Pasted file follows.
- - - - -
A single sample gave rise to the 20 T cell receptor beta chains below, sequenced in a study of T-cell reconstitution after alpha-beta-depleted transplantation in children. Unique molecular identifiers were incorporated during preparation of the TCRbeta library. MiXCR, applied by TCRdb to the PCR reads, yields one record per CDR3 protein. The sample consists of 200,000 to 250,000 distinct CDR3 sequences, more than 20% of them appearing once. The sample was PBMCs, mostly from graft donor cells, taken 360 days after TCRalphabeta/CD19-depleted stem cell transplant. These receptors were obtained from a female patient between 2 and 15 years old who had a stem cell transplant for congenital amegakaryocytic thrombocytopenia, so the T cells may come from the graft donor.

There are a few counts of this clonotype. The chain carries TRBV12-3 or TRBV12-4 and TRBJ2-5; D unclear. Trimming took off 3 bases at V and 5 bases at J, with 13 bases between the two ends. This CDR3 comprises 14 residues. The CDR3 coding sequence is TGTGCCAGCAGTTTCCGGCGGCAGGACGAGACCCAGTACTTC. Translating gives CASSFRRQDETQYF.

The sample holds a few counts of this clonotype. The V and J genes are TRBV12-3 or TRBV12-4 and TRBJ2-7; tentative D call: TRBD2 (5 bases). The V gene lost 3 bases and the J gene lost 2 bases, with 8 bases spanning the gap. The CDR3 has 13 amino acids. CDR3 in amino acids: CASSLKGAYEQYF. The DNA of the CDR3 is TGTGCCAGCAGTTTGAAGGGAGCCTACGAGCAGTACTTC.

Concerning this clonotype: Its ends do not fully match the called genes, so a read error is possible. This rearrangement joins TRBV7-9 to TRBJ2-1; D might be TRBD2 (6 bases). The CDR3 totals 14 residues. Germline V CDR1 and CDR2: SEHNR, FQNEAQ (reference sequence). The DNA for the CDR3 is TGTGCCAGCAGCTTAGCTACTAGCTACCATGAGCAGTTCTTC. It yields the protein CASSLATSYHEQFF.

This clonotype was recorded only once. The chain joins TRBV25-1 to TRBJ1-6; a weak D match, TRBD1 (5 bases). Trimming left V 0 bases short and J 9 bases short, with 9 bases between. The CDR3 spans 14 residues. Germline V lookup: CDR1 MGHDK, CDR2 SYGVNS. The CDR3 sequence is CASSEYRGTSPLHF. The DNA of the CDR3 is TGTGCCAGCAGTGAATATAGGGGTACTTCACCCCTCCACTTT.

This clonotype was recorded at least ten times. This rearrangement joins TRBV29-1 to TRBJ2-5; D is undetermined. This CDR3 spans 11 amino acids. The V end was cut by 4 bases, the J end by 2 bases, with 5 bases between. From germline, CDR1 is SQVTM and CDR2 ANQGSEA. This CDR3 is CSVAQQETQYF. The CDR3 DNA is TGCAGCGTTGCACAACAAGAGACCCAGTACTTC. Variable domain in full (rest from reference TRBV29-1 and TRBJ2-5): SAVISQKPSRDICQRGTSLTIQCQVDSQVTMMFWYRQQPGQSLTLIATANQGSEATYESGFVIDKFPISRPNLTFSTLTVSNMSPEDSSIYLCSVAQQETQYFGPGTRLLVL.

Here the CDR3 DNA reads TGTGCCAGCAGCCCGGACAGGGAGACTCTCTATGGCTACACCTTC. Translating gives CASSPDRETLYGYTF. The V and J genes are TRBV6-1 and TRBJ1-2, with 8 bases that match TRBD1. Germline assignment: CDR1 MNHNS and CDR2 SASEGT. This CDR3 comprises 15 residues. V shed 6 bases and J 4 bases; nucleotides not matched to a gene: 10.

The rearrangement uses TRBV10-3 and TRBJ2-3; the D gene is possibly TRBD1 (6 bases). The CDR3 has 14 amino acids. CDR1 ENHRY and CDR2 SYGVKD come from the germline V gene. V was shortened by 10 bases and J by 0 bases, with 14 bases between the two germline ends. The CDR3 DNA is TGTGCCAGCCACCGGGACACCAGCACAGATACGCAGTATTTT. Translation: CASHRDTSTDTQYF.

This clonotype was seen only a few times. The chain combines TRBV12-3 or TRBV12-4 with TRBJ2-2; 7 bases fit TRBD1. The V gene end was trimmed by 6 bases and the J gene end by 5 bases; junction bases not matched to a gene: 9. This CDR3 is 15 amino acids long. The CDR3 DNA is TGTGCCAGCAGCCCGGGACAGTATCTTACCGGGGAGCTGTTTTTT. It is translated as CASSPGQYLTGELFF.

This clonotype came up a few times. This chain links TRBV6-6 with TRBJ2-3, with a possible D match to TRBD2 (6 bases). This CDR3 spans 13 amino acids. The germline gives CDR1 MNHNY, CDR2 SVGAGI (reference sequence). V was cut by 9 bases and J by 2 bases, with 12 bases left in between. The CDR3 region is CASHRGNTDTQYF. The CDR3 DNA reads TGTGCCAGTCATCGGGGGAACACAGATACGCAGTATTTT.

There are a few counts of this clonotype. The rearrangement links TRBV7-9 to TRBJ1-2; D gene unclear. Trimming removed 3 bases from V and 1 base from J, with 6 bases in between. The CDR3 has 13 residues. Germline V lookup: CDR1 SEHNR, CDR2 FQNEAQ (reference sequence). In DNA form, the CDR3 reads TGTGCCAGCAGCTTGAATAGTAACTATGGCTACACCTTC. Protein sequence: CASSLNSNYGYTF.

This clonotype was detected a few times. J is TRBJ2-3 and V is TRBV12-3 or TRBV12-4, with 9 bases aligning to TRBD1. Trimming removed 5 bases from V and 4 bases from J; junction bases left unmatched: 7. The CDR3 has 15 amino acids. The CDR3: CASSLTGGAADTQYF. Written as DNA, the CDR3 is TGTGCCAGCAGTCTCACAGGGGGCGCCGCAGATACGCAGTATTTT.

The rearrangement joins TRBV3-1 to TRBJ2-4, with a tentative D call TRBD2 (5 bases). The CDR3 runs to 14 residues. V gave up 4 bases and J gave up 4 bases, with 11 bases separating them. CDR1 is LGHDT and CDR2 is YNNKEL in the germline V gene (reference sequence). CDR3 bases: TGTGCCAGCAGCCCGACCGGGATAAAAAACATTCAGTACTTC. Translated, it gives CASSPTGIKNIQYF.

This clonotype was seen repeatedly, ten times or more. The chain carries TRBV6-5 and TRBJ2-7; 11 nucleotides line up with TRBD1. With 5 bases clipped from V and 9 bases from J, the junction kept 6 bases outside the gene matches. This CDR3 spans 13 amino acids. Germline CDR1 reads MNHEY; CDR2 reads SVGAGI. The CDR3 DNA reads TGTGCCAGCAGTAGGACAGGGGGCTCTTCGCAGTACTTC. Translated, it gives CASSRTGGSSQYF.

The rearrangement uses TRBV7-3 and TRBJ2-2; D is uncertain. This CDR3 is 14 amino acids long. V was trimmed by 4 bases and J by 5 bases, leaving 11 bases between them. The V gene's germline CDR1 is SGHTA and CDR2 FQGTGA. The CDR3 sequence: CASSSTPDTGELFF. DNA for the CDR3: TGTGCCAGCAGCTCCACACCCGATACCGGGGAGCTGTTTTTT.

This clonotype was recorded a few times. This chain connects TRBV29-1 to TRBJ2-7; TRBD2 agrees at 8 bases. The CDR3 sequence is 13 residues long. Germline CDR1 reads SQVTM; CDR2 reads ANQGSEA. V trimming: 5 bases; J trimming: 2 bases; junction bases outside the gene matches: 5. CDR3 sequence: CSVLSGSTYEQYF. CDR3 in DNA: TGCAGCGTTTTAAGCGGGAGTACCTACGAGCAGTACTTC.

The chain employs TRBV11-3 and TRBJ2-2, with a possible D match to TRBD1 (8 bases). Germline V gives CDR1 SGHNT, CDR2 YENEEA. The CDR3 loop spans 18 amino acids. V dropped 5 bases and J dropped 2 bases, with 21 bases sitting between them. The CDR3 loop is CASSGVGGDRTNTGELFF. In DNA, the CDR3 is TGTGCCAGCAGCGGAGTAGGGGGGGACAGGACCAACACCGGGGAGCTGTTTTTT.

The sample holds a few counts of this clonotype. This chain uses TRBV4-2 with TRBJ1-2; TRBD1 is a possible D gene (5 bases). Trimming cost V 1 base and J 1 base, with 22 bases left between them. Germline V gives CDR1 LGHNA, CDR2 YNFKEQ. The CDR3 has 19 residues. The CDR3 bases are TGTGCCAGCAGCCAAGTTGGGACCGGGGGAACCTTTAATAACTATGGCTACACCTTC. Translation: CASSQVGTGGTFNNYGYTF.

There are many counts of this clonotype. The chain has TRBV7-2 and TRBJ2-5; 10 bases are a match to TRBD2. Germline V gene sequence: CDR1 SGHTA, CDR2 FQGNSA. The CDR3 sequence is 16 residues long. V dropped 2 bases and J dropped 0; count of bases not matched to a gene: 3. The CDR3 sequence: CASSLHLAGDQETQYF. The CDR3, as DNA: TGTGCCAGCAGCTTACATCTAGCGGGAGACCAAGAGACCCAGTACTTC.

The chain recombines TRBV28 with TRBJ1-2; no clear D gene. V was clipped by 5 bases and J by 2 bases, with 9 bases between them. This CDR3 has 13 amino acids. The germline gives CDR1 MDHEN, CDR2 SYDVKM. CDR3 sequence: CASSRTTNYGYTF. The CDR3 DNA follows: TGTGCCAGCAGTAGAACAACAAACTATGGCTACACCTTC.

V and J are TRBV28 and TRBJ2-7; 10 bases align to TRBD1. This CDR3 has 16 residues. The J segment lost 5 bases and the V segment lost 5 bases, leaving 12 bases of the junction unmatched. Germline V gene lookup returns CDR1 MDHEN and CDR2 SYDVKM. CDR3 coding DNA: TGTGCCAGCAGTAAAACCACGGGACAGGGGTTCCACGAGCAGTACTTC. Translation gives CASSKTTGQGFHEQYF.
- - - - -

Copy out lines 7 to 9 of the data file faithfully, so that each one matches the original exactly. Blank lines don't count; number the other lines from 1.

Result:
Here the CDR3 DNA reads TGTGCCAGCAGCCCGGACAGGGAGACTCTCTATGGCTACACCTTC. Translating gives CASSPDRETLYGYTF. The V and J genes are TRBV6-1 and TRBJ1-2, with 8 bases that match TRBD1. Germline assignment: CDR1 MNHNS and CDR2 SASEGT. This CDR3 comprises 15 residues. V shed 6 bases and J 4 bases; nucleotides not matched to a gene: 10.

The rearrangement uses TRBV10-3 and TRBJ2-3; the D gene is possibly TRBD1 (6 bases). The CDR3 has 14 amino acids. CDR1 ENHRY and CDR2 SYGVKD come from the germline V gene. V was shortened by 10 bases and J by 0 bases, with 14 bases between the two germline ends. The CDR3 DNA is TGTGCCAGCCACCGGGACACCAGCACAGATACGCAGTATTTT. Translation: CASHRDTSTDTQYF.

This clonotype was seen only a few times. The chain combines TRBV12-3 or TRBV12-4 with TRBJ2-2; 7 bases fit TRBD1. The V gene end was trimmed by 6 bases and the J gene end by 5 bases; junction bases not matched to a gene: 9. This CDR3 is 15 amino acids long. The CDR3 DNA is TGTGCCAGCAGCCCGGGACAGTATCTTACCGGGGAGCTGTTTTTT. It is translated as CASSPGQYLTGELFF.